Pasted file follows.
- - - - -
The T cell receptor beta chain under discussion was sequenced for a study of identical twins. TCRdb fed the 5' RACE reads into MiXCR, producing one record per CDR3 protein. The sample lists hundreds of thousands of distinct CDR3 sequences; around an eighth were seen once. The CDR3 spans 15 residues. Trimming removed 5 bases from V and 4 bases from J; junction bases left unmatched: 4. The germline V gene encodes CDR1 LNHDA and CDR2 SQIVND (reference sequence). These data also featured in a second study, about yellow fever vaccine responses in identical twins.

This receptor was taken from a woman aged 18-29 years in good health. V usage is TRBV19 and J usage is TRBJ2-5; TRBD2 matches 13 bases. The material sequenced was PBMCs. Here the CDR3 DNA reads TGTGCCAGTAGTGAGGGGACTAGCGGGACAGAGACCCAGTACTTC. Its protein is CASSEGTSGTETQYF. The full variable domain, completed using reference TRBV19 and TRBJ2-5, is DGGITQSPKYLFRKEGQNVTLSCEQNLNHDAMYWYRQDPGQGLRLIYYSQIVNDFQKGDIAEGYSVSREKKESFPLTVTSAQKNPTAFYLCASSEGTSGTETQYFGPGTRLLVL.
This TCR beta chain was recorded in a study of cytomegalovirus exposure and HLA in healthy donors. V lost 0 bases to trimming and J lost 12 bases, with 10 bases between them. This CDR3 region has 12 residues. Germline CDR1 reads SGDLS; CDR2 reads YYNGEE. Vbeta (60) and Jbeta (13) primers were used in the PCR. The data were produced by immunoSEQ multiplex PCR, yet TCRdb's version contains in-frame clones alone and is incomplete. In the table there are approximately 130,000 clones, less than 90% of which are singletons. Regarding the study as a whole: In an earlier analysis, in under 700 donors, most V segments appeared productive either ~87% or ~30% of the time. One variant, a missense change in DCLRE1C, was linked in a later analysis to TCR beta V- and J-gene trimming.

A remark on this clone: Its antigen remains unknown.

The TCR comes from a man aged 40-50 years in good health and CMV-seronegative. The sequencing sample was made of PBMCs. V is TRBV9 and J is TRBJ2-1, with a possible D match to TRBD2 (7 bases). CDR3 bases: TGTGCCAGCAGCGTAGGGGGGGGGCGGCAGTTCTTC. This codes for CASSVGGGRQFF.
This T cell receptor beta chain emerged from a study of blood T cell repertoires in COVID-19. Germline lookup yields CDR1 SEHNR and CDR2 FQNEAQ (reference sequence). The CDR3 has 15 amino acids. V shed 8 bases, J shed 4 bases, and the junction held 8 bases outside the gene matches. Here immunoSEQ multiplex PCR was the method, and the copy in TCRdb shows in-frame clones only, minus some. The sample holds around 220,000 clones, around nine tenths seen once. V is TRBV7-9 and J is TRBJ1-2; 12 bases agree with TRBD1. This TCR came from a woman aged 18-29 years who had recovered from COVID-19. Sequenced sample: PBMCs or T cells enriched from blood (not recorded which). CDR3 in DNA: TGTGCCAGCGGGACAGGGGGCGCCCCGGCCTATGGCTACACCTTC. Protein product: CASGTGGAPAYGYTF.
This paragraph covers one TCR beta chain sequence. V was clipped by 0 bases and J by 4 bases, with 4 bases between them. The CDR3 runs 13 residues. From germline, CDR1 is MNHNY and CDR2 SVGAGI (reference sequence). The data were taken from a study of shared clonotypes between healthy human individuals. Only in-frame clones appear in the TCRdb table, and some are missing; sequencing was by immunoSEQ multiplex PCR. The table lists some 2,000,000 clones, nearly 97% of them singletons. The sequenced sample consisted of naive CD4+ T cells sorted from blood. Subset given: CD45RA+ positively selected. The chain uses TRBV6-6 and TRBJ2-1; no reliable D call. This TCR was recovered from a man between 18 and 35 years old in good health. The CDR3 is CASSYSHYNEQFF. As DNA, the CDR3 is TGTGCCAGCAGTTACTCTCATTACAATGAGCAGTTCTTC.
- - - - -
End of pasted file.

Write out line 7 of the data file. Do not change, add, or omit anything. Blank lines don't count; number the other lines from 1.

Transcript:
This paragraph covers one TCR beta chain sequence. V was clipped by 0 bases and J by 4 bases, with 4 bases between them. The CDR3 runs 13 residues. From germline, CDR1 is MNHNY and CDR2 SVGAGI (reference sequence). The data were taken from a study of shared clonotypes between healthy human individuals. Only in-frame clones appear in the TCRdb table, and some are missing; sequencing was by immunoSEQ multiplex PCR. The table lists some 2,000,000 clones, nearly 97% of them singletons. The sequenced sample consisted of naive CD4+ T cells sorted from blood. Subset given: CD45RA+ positively selected. The chain uses TRBV6-6 and TRBJ2-1; no reliable D call. This TCR was recovered from a man between 18 and 35 years old in good health. The CDR3 is CASSYSHYNEQFF. As DNA, the CDR3 is TGTGCCAGCAGTTACTCTCATTACAATGAGCAGTTCTTC.